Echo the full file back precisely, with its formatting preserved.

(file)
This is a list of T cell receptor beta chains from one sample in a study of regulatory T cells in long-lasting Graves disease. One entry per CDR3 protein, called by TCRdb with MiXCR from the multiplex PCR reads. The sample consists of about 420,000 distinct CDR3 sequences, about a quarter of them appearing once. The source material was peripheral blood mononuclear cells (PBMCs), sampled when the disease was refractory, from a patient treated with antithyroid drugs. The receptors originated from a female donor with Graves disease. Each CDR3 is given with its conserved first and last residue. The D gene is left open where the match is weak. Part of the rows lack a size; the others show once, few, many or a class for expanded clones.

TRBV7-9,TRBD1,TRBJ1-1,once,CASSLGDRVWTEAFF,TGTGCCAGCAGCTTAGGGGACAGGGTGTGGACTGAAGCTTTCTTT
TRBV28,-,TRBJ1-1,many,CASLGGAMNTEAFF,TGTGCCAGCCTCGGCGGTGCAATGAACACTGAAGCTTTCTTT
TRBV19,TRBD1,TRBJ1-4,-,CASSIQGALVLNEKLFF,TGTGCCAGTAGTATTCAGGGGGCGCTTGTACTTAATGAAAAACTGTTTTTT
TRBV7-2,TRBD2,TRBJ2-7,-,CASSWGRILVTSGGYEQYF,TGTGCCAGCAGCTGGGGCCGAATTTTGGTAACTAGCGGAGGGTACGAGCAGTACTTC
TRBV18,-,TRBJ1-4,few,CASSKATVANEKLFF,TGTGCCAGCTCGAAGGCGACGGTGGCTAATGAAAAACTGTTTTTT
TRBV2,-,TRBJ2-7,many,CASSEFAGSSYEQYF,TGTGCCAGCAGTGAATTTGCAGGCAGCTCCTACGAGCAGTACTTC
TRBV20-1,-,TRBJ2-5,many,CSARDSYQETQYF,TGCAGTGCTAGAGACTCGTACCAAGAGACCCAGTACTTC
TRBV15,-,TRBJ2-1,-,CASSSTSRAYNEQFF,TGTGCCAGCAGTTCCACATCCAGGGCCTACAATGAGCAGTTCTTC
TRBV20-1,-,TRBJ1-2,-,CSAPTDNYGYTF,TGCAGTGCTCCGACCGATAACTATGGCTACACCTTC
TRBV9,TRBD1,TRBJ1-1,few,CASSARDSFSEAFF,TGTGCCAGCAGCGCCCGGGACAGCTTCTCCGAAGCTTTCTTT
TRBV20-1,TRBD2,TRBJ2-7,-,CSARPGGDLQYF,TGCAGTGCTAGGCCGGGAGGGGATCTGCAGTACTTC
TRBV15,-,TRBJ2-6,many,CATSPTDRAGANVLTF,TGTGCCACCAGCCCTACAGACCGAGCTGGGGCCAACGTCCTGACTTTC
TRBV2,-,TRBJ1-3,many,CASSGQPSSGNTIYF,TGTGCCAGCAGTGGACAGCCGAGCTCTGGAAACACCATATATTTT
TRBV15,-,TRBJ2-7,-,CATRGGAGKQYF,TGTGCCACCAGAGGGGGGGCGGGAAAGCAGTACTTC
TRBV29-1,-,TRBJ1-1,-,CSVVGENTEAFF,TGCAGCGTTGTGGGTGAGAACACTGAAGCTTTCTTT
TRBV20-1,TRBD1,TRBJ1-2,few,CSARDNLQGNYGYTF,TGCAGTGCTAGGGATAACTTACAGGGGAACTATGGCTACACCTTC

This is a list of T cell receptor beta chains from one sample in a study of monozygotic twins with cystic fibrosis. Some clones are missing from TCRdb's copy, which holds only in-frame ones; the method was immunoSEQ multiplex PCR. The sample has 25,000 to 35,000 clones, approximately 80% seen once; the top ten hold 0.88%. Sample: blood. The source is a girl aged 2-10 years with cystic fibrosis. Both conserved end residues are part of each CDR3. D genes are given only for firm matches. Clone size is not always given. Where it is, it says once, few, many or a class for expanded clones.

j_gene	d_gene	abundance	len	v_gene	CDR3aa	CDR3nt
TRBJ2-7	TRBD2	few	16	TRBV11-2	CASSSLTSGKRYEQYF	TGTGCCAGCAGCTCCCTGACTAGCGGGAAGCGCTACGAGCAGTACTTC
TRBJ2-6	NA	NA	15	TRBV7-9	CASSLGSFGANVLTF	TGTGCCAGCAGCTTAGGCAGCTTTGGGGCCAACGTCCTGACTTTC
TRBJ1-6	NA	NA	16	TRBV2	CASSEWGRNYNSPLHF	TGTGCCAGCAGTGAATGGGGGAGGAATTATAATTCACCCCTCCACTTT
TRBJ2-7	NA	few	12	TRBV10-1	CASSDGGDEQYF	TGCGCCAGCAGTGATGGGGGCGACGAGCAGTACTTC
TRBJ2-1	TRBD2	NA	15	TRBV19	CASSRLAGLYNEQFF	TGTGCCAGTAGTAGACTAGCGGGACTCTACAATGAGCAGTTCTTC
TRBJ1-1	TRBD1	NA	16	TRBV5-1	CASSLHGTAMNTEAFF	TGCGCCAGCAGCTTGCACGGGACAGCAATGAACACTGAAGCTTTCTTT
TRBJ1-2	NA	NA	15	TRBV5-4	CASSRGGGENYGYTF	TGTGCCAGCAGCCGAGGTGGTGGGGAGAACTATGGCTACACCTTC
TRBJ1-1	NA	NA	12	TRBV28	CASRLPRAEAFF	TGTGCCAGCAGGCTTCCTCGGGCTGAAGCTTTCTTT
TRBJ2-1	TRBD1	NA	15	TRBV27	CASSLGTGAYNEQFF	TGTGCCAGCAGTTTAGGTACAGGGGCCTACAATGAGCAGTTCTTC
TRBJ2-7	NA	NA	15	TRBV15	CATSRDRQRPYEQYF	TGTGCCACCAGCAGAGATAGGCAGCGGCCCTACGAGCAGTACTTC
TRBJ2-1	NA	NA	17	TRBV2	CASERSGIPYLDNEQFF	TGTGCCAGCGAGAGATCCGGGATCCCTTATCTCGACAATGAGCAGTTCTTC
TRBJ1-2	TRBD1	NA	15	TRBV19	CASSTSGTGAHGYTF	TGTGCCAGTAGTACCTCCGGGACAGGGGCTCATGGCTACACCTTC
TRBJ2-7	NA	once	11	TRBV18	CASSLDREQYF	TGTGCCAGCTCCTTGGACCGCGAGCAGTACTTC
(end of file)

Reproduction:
This is a list of T cell receptor beta chains from one sample in a study of regulatory T cells in long-lasting Graves disease. One entry per CDR3 protein, called by TCRdb with MiXCR from the multiplex PCR reads. The sample consists of about 420,000 distinct CDR3 sequences, about a quarter of them appearing once. The source material was peripheral blood mononuclear cells (PBMCs), sampled when the disease was refractory, from a patient treated with antithyroid drugs. The receptors originated from a female donor with Graves disease. Each CDR3 is given with its conserved first and last residue. The D gene is left open where the match is weak. Part of the rows lack a size; the others show once, few, many or a class for expanded clones.

TRBV7-9,TRBD1,TRBJ1-1,once,CASSLGDRVWTEAFF,TGTGCCAGCAGCTTAGGGGACAGGGTGTGGACTGAAGCTTTCTTT
TRBV28,-,TRBJ1-1,many,CASLGGAMNTEAFF,TGTGCCAGCCTCGGCGGTGCAATGAACACTGAAGCTTTCTTT
TRBV19,TRBD1,TRBJ1-4,-,CASSIQGALVLNEKLFF,TGTGCCAGTAGTATTCAGGGGGCGCTTGTACTTAATGAAAAACTGTTTTTT
TRBV7-2,TRBD2,TRBJ2-7,-,CASSWGRILVTSGGYEQYF,TGTGCCAGCAGCTGGGGCCGAATTTTGGTAACTAGCGGAGGGTACGAGCAGTACTTC
TRBV18,-,TRBJ1-4,few,CASSKATVANEKLFF,TGTGCCAGCTCGAAGGCGACGGTGGCTAATGAAAAACTGTTTTTT
TRBV2,-,TRBJ2-7,many,CASSEFAGSSYEQYF,TGTGCCAGCAGTGAATTTGCAGGCAGCTCCTACGAGCAGTACTTC
TRBV20-1,-,TRBJ2-5,many,CSARDSYQETQYF,TGCAGTGCTAGAGACTCGTACCAAGAGACCCAGTACTTC
TRBV15,-,TRBJ2-1,-,CASSSTSRAYNEQFF,TGTGCCAGCAGTTCCACATCCAGGGCCTACAATGAGCAGTTCTTC
TRBV20-1,-,TRBJ1-2,-,CSAPTDNYGYTF,TGCAGTGCTCCGACCGATAACTATGGCTACACCTTC
TRBV9,TRBD1,TRBJ1-1,few,CASSARDSFSEAFF,TGTGCCAGCAGCGCCCGGGACAGCTTCTCCGAAGCTTTCTTT
TRBV20-1,TRBD2,TRBJ2-7,-,CSARPGGDLQYF,TGCAGTGCTAGGCCGGGAGGGGATCTGCAGTACTTC
TRBV15,-,TRBJ2-6,many,CATSPTDRAGANVLTF,TGTGCCACCAGCCCTACAGACCGAGCTGGGGCCAACGTCCTGACTTTC
TRBV2,-,TRBJ1-3,many,CASSGQPSSGNTIYF,TGTGCCAGCAGTGGACAGCCGAGCTCTGGAAACACCATATATTTT
TRBV15,-,TRBJ2-7,-,CATRGGAGKQYF,TGTGCCACCAGAGGGGGGGCGGGAAAGCAGTACTTC
TRBV29-1,-,TRBJ1-1,-,CSVVGENTEAFF,TGCAGCGTTGTGGGTGAGAACACTGAAGCTTTCTTT
TRBV20-1,TRBD1,TRBJ1-2,few,CSARDNLQGNYGYTF,TGCAGTGCTAGGGATAACTTACAGGGGAACTATGGCTACACCTTC

This is a list of T cell receptor beta chains from one sample in a study of monozygotic twins with cystic fibrosis. Some clones are missing from TCRdb's copy, which holds only in-frame ones; the method was immunoSEQ multiplex PCR. The sample has 25,000 to 35,000 clones, approximately 80% seen once; the top ten hold 0.88%. Sample: blood. The source is a girl aged 2-10 years with cystic fibrosis. Both conserved end residues are part of each CDR3. D genes are given only for firm matches. Clone size is not always given. Where it is, it says once, few, many or a class for expanded clones.

j_gene	d_gene	abundance	len	v_gene	CDR3aa	CDR3nt
TRBJ2-7	TRBD2	few	16	TRBV11-2	CASSSLTSGKRYEQYF	TGTGCCAGCAGCTCCCTGACTAGCGGGAAGCGCTACGAGCAGTACTTC
TRBJ2-6	NA	NA	15	TRBV7-9	CASSLGSFGANVLTF	TGTGCCAGCAGCTTAGGCAGCTTTGGGGCCAACGTCCTGACTTTC
TRBJ1-6	NA	NA	16	TRBV2	CASSEWGRNYNSPLHF	TGTGCCAGCAGTGAATGGGGGAGGAATTATAATTCACCCCTCCACTTT
TRBJ2-7	NA	few	12	TRBV10-1	CASSDGGDEQYF	TGCGCCAGCAGTGATGGGGGCGACGAGCAGTACTTC
TRBJ2-1	TRBD2	NA	15	TRBV19	CASSRLAGLYNEQFF	TGTGCCAGTAGTAGACTAGCGGGACTCTACAATGAGCAGTTCTTC
TRBJ1-1	TRBD1	NA	16	TRBV5-1	CASSLHGTAMNTEAFF	TGCGCCAGCAGCTTGCACGGGACAGCAATGAACACTGAAGCTTTCTTT
TRBJ1-2	NA	NA	15	TRBV5-4	CASSRGGGENYGYTF	TGTGCCAGCAGCCGAGGTGGTGGGGAGAACTATGGCTACACCTTC
TRBJ1-1	NA	NA	12	TRBV28	CASRLPRAEAFF	TGTGCCAGCAGGCTTCCTCGGGCTGAAGCTTTCTTT
TRBJ2-1	TRBD1	NA	15	TRBV27	CASSLGTGAYNEQFF	TGTGCCAGCAGTTTAGGTACAGGGGCCTACAATGAGCAGTTCTTC
TRBJ2-7	NA	NA	15	TRBV15	CATSRDRQRPYEQYF	TGTGCCACCAGCAGAGATAGGCAGCGGCCCTACGAGCAGTACTTC
TRBJ2-1	NA	NA	17	TRBV2	CASERSGIPYLDNEQFF	TGTGCCAGCGAGAGATCCGGGATCCCTTATCTCGACAATGAGCAGTTCTTC
TRBJ1-2	TRBD1	NA	15	TRBV19	CASSTSGTGAHGYTF	TGTGCCAGTAGTACCTCCGGGACAGGGGCTCATGGCTACACCTTC
TRBJ2-7	NA	once	11	TRBV18	CASSLDREQYF	TGTGCCAGCTCCTTGGACCGCGAGCAGTACTTC